Advertisement

Surgical Advances in the Treatment of Abdominal Wall Hernias

  • Fernando Carbonell-Tatay
  • Ángel Zorraquino González

Abstract

In the last two decades, the surgery of the abdominal wall has experienced an important development from being considered a matter of little interest for general surgeon, to having a greater presence at scientific meetings and to being increasingly prominent in the specialist training in surgery. In 1990 the plastic surgeon Oscar Ramírez published a method to repair defects in the abdominal wall that called “Component Separation Technique” thereafter general surgeons fixed his attention on the techniques of autoplastic repair of the abdominal wall that had already developed throughout the twentieth century. This interest grows with the emergence of new prosthesis and the use of laparoscopic surgery to repair eventrations since Le Blanc and Booth published in 1993. The development of techniques and materials encourages surgeons to repair large defects in the abdominal wall, using preoperative procedures to avoid complications arising from the return of viscera to a reduced abdominal cavity; it recovers the use of preoperative progressive pneumoperitoneum and the muscular expanders; it applies the use of botulinum toxin in transverse abdominal muscles. Surgery of the large eventrations, however, is not free of complications such as skin necrosis which is treated by negative pressure therapy; it is necessary to control the intra-abdominal pressure (IAP) and the development of techniques for the treatment of the open abdomen with subsequent progressive or delayed closure of the abdominal cavity. The complexity of surgical techniques and the knowledge of pre- and postoperative procedures to prevent and treat complications, in addition to the wide variety of prosthetic materials used, they justify the creation of abdominal wall surgery units in large hospitals, thus contributing to become an exciting topic for new generations.

Keywords

Abdominal wall reconstruction Separation of components Preoperative progressive pneumoperitoneum Botulinum toxin Intra-abdominal pressure Vacuum-assisted therapy Biomaterial Biofilm 

References

  1. 1.
    Ibarra HT, Nuño GC, Echeagaray HJ, Robles VE, González JJJ. Use of botulinum toxin type a before abdominal wall hernia reconstruction. World J Surg. 2009;33:2553–6.CrossRefGoogle Scholar
  2. 2.
    Byrd HS, Hobar PC. Abdominal wall expansion in congenital defects. Plast Reconstr Surg. 1989;84(2):347–52.CrossRefPubMedGoogle Scholar
  3. 3.
    Albanese AR. Eventración media xifo-umbilical gigante: método para su tratamiento. Rev Asoc Med Argent. 1951;65:376.PubMedGoogle Scholar
  4. 4.
    Ramírez OM. Inception and evolution of the component separation technique: Personal recollections. Clin Plast Surg. 2006;33:241–6.CrossRefPubMedGoogle Scholar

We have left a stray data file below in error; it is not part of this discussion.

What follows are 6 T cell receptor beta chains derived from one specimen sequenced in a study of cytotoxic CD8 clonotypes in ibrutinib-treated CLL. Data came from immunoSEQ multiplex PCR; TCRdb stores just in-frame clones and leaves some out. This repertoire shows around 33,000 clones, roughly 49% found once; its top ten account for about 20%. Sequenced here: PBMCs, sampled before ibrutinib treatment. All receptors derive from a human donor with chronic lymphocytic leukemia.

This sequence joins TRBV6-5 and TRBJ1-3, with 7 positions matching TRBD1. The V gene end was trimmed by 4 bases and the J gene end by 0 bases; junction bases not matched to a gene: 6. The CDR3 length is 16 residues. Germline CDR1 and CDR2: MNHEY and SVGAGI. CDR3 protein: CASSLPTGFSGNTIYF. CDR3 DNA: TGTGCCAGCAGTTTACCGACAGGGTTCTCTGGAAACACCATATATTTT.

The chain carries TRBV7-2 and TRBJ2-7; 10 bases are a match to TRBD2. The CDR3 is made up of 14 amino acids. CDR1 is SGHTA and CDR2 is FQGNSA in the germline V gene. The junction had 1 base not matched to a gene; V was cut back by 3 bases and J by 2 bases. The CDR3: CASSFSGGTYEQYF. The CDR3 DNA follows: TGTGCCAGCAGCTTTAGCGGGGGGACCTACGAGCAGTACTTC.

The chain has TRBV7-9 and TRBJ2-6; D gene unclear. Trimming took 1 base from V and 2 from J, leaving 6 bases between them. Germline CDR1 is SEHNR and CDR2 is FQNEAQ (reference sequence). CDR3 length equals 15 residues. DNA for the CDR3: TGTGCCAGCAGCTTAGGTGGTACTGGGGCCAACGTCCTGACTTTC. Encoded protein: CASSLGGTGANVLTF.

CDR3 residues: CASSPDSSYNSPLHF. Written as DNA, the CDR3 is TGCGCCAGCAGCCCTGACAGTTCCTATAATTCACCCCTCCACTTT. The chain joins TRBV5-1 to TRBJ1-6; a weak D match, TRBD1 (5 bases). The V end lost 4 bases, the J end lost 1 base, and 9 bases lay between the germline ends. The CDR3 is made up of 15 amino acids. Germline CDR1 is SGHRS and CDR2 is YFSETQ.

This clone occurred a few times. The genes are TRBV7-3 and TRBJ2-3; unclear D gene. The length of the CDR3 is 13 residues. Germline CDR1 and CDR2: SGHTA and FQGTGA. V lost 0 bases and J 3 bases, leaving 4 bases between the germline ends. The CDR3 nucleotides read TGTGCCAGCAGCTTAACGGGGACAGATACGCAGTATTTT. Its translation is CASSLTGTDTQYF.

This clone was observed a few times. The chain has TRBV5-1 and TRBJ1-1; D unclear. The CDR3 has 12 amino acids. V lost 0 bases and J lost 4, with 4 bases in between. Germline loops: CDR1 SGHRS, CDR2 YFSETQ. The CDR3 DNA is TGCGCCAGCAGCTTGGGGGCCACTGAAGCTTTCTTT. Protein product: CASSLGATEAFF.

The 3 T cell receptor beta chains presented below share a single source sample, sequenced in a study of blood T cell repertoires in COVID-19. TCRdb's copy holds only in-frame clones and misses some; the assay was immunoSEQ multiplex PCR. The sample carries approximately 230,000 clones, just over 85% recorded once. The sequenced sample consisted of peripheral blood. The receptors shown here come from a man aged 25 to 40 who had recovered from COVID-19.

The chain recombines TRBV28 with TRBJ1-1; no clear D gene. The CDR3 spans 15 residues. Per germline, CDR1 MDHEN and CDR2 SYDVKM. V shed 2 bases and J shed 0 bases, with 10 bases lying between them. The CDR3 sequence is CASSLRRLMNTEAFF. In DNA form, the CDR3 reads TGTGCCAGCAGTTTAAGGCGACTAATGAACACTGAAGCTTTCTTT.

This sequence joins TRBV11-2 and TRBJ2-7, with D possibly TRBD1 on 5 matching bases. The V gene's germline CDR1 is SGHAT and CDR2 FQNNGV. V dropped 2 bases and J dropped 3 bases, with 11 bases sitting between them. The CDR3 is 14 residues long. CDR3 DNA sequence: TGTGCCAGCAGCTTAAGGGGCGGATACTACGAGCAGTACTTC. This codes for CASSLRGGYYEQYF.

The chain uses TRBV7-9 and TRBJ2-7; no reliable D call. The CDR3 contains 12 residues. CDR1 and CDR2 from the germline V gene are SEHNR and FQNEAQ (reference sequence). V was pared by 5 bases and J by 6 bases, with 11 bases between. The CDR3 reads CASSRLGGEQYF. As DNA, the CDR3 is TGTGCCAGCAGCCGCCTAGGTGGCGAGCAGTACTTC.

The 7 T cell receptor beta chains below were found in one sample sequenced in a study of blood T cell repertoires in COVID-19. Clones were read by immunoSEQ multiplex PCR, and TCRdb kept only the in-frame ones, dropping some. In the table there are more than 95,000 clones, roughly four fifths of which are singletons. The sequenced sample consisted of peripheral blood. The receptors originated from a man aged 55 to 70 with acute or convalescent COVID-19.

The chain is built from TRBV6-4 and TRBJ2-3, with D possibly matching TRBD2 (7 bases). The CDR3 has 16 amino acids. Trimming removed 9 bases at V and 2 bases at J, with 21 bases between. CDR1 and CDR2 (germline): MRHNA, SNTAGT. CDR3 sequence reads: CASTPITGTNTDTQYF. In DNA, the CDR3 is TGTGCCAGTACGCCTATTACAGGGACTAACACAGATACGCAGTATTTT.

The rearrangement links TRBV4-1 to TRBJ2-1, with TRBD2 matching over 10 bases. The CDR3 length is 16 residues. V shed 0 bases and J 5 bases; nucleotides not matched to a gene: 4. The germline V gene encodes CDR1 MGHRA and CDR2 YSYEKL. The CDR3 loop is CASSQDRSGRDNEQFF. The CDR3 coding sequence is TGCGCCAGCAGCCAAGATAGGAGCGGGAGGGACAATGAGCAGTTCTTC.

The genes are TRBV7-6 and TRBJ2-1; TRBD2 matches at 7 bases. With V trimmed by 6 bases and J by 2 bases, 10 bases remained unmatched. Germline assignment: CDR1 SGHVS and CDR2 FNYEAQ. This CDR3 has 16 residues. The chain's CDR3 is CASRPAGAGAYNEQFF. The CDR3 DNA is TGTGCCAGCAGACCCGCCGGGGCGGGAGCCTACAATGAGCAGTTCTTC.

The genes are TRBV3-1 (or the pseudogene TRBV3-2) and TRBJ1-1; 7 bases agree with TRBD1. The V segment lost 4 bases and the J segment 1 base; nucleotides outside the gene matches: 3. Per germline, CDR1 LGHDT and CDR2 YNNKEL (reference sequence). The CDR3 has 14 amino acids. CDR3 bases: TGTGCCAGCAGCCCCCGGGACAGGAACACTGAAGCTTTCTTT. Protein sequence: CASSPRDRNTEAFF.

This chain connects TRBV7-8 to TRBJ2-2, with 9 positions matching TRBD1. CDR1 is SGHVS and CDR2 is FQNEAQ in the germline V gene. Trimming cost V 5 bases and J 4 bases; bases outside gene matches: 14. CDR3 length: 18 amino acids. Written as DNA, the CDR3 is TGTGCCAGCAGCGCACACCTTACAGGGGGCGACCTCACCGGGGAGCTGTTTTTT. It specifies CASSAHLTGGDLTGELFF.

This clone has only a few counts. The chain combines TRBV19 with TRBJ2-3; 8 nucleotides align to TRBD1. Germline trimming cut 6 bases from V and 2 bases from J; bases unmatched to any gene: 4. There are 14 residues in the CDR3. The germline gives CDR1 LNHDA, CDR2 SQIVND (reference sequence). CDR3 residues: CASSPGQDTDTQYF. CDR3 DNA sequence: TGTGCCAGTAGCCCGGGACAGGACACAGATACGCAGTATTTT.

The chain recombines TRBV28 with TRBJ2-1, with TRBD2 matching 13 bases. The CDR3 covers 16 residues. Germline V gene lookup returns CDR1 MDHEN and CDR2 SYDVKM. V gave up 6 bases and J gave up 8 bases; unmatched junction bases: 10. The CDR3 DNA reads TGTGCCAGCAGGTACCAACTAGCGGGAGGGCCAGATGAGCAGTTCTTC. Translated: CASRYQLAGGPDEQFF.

5. 5.
    Carbonell Tatay F, Bonafé Diana S, García Pastor P, Gómez Gavara C, Baquero VR. Nuevo método de operar en la eventración compleja: Separación Anatómica de Componentes con Prótesis y Nuevas Inserciones Musculares. Cir Esp. 2010;86(2):87–93.CrossRefGoogle Scholar
  6. 6.
    Carbonell AM, Cobb WS, Chen SM. Posterior components separation during retromuscular hernia repair. Hernia. 2008;12(4):359–62.CrossRefPubMedGoogle Scholar
  7. 7.
    Novitsky YW, Elliott HL, Orenstein SB, Rosen MJ. Transversus abdominis muscle release: a novel approach to posterior component separation during complex abdominal wall reconstruction. Am J Surg. 2012;204:709–16.CrossRefPubMedGoogle Scholar
  8. 8.
    De Beaux AC, Tulloh B. Laparoscopic ventral hernia repair. Br J Surg. 2012;99:1319–21.CrossRefPubMedGoogle Scholar
  9. 9.
    Bellón JM, Rodríguez M, García Honduvilla N, Pascual G, Buján J. Partially absorbable meshes for hernia repair offer advantages over nonabsorbable meshes. Am J Surg. 2007;194:68–74.CrossRefPubMedGoogle Scholar
  10. 10.
    Petter-Puchner AH, Dietz UA. Biological implants in abdominal wall repair. Br J Surg. 2013;100:987–8.CrossRefPubMedGoogle Scholar
  11. 11.
    Del Pozo JL, Alonso M, Arciola CR, González R, Leiva J, Lasa I, et al. Biotechnological war against biofilms. could phages mean the end of device-related infections? Int J Artif Organs. 2007;30(9):805–12.PubMedGoogle Scholar

Copyright information

© Springer Science+Business Media New York 2015

Authors and Affiliations

  • Fernando Carbonell-Tatay
    • 1
  • Ángel Zorraquino González
    • 2
  1. 1.Department of Abdominal Wall Surgery, Faculty of Medicine at the University of ValenciaLa Fe University HospitalValenciaSpain
  2. 2.Department of General Surgery, Abdominal Wall Surgery Unit, Faculty of Medicine at the Basque Country UniversityBasurto University HospitalBilbaoBasque Country, Spain

Personalised recommendations